Mix-a-Monster Challenge Winners Announced: 3 New 3D Printed Hybrid Animal Designs Win i.materialise Contest
They’ve hatched! The Mix-a-Monster creatures, hybrids of animals, crossbreeds that existed only in the imagination… They’ve hatched, thanks to 3D printing technology and people’s unlimited imaginations.
Three winners from i.materialise‘s Mix-a-Monster Challenge have been announced, and the designs have been 3D printed. The challenge ran from September 3rd through October 29th, asking participants to “Release the monster inside you!” using Autodesk Meshmixer. And now the results are in,and the three winners’ designs are out.
The winners each received their designs 3D printed using i.materialise’s Multicolor Gloss material, as well as a one-year membership for Autodesk 123D Premium. Additionally, all entrants received a 10% discount to print their designs via i.materialise.
The jury included the i.materialise team and Jesse Harrington Au, Maker Advocate-Autodesk Inc. From among a gallery of entries including a cowlion (or lioncow), a sea cow (dolphin/cow), and a pandenquin (panda/penguin), the three winners emerged.
Presenting the winners:
UniRabbit, BunnyBeetle, and Pigeal represent the three winning entries in the Mix-a-Monster Challenge, and I have to admit I’m pretty happy I won’t meet these little mixed up monsters on the street. One of the best things about 3D printing is that it truly posts no limits to the imagination, and can really bring works purely from the mind into the third dimension.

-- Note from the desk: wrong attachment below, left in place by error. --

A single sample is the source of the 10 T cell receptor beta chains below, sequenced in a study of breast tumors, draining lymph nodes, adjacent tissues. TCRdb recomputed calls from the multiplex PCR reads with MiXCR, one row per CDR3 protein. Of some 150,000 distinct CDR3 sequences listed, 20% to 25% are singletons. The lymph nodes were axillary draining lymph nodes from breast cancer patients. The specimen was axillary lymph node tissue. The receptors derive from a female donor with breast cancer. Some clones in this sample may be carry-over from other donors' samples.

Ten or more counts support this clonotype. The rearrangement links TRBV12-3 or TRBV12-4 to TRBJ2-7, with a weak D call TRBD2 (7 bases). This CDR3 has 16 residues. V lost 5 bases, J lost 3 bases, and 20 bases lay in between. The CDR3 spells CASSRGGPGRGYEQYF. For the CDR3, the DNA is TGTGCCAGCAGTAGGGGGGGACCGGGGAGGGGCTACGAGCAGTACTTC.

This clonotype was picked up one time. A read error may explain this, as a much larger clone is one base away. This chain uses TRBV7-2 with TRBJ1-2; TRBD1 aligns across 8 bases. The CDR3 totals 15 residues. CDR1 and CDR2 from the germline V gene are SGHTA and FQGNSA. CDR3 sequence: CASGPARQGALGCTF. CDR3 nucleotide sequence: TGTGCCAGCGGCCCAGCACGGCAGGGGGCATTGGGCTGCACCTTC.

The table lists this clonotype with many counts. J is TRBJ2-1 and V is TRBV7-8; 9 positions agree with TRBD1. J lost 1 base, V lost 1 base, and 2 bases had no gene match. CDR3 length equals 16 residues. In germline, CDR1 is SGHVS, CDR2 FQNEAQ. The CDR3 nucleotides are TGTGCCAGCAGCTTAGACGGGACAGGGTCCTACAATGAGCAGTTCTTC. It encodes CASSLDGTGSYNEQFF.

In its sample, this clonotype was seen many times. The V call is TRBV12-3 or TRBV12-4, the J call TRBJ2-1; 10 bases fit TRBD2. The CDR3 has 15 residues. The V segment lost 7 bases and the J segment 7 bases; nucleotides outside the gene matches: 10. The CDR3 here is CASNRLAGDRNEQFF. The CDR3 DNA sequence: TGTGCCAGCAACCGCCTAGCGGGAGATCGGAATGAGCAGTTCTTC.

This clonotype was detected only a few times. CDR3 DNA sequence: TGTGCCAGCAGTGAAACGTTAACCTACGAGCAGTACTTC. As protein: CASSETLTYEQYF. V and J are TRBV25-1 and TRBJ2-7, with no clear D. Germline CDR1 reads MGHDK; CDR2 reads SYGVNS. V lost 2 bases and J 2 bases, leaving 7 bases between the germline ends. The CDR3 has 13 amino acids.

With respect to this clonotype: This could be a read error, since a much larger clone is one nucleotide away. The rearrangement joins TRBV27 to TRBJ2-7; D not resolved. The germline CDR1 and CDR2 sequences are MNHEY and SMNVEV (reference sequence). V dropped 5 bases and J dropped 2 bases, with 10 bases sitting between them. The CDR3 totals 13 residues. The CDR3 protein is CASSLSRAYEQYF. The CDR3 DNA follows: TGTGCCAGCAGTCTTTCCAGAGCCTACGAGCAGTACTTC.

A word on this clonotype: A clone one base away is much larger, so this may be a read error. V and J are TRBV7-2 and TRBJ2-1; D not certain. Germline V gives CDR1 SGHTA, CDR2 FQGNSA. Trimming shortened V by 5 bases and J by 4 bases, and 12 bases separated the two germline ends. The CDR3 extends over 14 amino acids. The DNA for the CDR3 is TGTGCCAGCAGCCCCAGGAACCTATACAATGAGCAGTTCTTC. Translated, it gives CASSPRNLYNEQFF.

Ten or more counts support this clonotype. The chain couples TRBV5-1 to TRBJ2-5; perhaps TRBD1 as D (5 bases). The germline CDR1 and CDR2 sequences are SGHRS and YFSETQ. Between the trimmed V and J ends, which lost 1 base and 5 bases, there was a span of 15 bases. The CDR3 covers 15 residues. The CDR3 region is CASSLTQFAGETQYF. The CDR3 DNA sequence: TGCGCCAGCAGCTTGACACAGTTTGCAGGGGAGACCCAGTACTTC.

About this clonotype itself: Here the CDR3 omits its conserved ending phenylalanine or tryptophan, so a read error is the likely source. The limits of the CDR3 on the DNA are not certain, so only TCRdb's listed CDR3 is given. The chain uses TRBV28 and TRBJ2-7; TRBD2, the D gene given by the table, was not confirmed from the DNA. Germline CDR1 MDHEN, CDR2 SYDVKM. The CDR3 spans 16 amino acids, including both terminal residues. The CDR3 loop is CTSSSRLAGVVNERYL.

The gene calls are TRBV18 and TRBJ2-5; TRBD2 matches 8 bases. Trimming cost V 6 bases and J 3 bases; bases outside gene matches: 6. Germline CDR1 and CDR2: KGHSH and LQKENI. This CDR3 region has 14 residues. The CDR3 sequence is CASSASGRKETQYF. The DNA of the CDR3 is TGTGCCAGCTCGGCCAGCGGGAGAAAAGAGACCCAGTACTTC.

The contest’s parameters specified that the final creatures had to be able to be printed using Mulitcolor Gloss, and so had to adhere to the material’s design guide for use. Furthermore, it had to fit within a maximum volume of 250 cm³ with a total model volume of less than 60 cm³. Meshmixer has Analysis tools to check the dimensions.
The “Stability” tool could be used to check both the model volume and the viability of the model to stand on its own (the stability of its base). Meshmixer could also be used to hollow out the models so they’d fit within the specified design — a technique which also can save money on 3D printing costs, as less material is used. The “Inspector” tool was the last one that needed to be checked, to ensure that it was a watertight solid.
What do you think about these winning designs? Did you enter? What was your hybrid? Let us know over at the Mix-a-Monster forum thread at 3DPB.com.
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